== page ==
At its core, it’s an examination of masculinity and traditional ideas of dating and sexual politics. I wanted to hold a mirror up to those stereotypes from a classic movie and see how that contrasts with real men today. That's why casting is so important to me. I wanted to choose a cast that was diverse but that also really encapsulates who the Bianca Saunders man is. My casting is always a mixture of open casting and models, and to get the balance right I wanted all of the characters to stand out, so the casting was very fun and playful. I’ve been working with Najia Saad for the past couple of seasons, and she understands that I don’t want ‘regular’ casting. We always get the models to do something a bit out of the ordinary. Like for AW20, for example, when we got the models to dance. The film features rising model Bobby Brazier, he is such a character and super confident. Then I really wanted to feature an older guy… and also Jermaine and Marvin who have modelled for me before, and Jacob who was in my AW20 presentation.”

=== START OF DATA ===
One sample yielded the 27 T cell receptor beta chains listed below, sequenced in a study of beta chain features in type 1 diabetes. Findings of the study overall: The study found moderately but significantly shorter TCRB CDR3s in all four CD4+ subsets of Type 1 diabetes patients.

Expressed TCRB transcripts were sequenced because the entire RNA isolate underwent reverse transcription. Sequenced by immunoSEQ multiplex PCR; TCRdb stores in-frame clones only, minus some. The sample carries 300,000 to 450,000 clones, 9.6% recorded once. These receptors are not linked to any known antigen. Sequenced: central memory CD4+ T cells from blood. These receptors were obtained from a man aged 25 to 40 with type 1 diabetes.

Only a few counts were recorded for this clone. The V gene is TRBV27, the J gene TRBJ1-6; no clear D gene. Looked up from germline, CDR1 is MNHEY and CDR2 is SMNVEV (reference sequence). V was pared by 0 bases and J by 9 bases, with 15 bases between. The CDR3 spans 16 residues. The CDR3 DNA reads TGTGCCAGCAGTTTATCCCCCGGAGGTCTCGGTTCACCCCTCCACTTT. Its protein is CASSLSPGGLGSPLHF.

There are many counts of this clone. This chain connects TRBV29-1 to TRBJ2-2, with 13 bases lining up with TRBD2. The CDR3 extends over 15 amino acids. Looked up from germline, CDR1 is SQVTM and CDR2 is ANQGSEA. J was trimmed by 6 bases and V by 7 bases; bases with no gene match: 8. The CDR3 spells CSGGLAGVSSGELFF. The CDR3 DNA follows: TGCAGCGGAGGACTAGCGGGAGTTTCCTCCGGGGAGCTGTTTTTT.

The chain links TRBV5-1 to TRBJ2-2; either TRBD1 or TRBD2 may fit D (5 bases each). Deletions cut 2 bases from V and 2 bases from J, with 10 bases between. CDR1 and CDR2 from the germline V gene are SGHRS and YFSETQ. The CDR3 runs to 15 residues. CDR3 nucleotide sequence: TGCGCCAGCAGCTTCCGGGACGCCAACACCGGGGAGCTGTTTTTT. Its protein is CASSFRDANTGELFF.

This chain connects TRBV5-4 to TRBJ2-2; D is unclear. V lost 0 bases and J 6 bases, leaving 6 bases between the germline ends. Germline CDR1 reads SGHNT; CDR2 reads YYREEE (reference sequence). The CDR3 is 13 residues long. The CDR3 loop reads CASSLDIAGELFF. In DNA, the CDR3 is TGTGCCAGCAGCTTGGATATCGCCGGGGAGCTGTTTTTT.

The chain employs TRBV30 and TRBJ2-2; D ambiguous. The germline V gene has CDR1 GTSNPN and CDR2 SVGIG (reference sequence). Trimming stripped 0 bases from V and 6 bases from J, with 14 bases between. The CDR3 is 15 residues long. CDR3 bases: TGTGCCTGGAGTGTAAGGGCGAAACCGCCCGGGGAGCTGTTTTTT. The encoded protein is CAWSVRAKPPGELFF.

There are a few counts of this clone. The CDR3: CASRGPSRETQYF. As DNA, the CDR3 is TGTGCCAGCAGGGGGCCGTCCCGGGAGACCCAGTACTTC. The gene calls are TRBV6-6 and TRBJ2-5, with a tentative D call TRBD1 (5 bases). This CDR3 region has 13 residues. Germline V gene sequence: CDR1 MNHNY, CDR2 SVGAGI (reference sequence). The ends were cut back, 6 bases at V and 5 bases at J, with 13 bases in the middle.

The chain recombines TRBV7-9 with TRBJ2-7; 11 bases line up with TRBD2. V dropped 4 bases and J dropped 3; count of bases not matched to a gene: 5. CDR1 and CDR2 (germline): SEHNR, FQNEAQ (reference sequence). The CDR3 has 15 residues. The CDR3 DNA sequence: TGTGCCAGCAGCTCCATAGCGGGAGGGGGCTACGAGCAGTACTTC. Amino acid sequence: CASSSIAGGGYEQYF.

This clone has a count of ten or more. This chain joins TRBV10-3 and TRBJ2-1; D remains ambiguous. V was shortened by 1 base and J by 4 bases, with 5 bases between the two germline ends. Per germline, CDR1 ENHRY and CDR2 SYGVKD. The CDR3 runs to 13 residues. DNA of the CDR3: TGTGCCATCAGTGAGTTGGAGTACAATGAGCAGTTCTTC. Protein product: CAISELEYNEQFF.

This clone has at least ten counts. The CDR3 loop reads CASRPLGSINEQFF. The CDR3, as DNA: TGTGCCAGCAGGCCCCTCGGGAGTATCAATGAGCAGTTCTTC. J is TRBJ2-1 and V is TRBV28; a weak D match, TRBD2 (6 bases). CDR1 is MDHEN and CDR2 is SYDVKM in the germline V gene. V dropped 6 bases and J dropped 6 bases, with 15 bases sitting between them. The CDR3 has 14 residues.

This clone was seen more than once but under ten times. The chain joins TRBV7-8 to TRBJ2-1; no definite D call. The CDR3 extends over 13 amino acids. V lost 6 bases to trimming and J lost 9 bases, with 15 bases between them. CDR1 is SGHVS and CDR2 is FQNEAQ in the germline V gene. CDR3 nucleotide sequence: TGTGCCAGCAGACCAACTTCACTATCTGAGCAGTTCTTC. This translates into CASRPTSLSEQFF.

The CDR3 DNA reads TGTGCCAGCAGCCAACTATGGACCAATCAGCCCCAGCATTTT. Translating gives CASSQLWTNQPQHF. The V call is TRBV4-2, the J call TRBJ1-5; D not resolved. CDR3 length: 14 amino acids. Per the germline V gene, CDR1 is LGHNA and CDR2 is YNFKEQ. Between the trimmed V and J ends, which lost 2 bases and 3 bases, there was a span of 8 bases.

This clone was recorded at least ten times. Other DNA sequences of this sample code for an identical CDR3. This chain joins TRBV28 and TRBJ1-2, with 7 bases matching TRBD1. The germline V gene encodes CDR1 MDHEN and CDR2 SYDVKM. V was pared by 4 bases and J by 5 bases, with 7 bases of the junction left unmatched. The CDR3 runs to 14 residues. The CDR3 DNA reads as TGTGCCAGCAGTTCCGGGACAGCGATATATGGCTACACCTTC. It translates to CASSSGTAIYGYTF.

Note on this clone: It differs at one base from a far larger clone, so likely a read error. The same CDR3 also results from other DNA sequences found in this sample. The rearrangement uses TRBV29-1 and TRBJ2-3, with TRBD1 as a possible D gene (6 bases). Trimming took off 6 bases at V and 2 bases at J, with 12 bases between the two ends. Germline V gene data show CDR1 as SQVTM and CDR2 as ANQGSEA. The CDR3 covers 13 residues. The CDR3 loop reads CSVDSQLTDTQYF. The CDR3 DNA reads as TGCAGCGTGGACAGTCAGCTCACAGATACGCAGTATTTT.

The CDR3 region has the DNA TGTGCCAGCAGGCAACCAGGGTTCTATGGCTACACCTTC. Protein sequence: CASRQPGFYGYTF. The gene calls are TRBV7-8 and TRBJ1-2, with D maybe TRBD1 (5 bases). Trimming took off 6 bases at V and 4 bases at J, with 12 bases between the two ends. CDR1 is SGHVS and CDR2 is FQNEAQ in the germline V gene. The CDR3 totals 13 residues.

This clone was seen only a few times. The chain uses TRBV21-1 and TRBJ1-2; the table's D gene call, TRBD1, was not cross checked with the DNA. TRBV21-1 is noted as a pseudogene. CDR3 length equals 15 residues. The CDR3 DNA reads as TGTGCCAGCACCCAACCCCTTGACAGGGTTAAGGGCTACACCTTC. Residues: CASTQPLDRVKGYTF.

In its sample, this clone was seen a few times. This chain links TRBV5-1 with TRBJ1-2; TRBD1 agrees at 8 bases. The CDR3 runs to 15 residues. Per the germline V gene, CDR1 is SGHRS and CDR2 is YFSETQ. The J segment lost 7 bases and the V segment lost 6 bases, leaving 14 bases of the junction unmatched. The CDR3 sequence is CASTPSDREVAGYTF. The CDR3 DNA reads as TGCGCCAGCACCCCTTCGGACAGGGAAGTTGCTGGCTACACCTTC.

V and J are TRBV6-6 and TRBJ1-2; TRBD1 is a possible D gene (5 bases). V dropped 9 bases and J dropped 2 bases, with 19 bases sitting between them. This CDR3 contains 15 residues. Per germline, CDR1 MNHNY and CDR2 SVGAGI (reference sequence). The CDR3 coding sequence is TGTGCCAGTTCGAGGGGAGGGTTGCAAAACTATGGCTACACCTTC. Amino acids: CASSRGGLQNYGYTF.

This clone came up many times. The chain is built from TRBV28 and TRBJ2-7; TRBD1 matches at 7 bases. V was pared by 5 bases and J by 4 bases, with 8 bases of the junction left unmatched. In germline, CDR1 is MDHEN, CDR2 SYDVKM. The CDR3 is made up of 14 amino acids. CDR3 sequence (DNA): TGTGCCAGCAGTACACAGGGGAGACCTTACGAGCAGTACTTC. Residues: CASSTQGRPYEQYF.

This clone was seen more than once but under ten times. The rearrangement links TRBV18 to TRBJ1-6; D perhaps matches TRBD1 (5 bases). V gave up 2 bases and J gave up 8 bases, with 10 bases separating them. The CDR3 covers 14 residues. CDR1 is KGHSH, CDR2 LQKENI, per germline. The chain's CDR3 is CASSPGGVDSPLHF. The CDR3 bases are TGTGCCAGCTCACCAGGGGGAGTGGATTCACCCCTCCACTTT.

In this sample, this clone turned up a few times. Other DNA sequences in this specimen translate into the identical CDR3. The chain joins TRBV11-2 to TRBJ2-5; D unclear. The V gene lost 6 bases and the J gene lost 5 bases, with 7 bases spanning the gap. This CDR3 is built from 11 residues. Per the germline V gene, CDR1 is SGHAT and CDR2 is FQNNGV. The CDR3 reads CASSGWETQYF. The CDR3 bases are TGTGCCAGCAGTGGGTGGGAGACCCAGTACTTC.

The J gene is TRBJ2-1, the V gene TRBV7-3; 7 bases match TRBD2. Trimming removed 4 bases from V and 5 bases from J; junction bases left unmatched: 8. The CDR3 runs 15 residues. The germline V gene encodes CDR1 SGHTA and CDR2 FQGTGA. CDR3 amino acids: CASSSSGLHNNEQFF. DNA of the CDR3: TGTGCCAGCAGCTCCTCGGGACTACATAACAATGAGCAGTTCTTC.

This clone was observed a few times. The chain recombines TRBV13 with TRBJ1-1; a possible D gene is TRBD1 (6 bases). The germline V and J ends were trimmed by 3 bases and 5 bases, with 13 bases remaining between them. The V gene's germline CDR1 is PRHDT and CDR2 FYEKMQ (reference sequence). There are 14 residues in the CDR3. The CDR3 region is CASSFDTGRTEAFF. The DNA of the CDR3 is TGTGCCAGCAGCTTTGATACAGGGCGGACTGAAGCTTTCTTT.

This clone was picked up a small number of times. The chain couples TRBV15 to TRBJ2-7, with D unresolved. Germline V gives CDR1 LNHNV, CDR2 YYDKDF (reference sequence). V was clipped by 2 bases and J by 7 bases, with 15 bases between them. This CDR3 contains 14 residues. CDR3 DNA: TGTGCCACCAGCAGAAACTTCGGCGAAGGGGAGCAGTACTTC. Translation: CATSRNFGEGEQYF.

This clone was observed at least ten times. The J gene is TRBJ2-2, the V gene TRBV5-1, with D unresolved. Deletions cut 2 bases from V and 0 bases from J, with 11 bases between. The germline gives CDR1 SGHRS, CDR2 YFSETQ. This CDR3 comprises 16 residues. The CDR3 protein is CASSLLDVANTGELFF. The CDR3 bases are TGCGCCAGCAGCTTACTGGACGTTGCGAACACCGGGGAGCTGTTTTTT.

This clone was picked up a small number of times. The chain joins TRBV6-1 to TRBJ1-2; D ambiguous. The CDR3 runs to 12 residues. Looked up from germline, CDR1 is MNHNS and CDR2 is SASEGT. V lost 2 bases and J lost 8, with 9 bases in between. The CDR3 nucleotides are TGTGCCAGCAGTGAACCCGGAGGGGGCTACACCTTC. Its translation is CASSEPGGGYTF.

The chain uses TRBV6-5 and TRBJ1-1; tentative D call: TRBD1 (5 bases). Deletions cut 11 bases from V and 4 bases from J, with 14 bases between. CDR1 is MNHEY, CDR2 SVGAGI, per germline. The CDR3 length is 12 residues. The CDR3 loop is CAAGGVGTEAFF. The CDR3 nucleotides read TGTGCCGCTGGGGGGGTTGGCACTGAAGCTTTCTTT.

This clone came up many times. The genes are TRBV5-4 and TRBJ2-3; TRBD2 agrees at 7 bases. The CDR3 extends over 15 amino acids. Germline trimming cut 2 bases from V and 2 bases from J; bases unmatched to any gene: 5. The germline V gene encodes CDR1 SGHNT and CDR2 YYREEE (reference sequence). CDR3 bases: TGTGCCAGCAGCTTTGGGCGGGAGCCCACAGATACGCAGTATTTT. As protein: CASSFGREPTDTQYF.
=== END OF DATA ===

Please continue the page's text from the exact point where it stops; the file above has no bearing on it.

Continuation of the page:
Shanel Campbell

“My work is very personal so I’ll provide a bit of background first. I’m a first gen NYC native (born and raised in the Bronx) with Caribbean lineage. My father is from Jamaica, my mother is from St. Croix, and my Grandma is from St. Lucia. My grandma is the framed older woman at the centre of the film and the person that passed her sewing abilities down to me. Her feature was intended to immortalise her in my work. With that said, this film is a visual collage of aspects of my life in regards to my ancestry, my traumas, my culture, nature, studying time, spiritually, value, and the art manifestations of these experiences. The middle section and energy of the film was inspired by a five-minute collage exercise that I developed with my art therapist.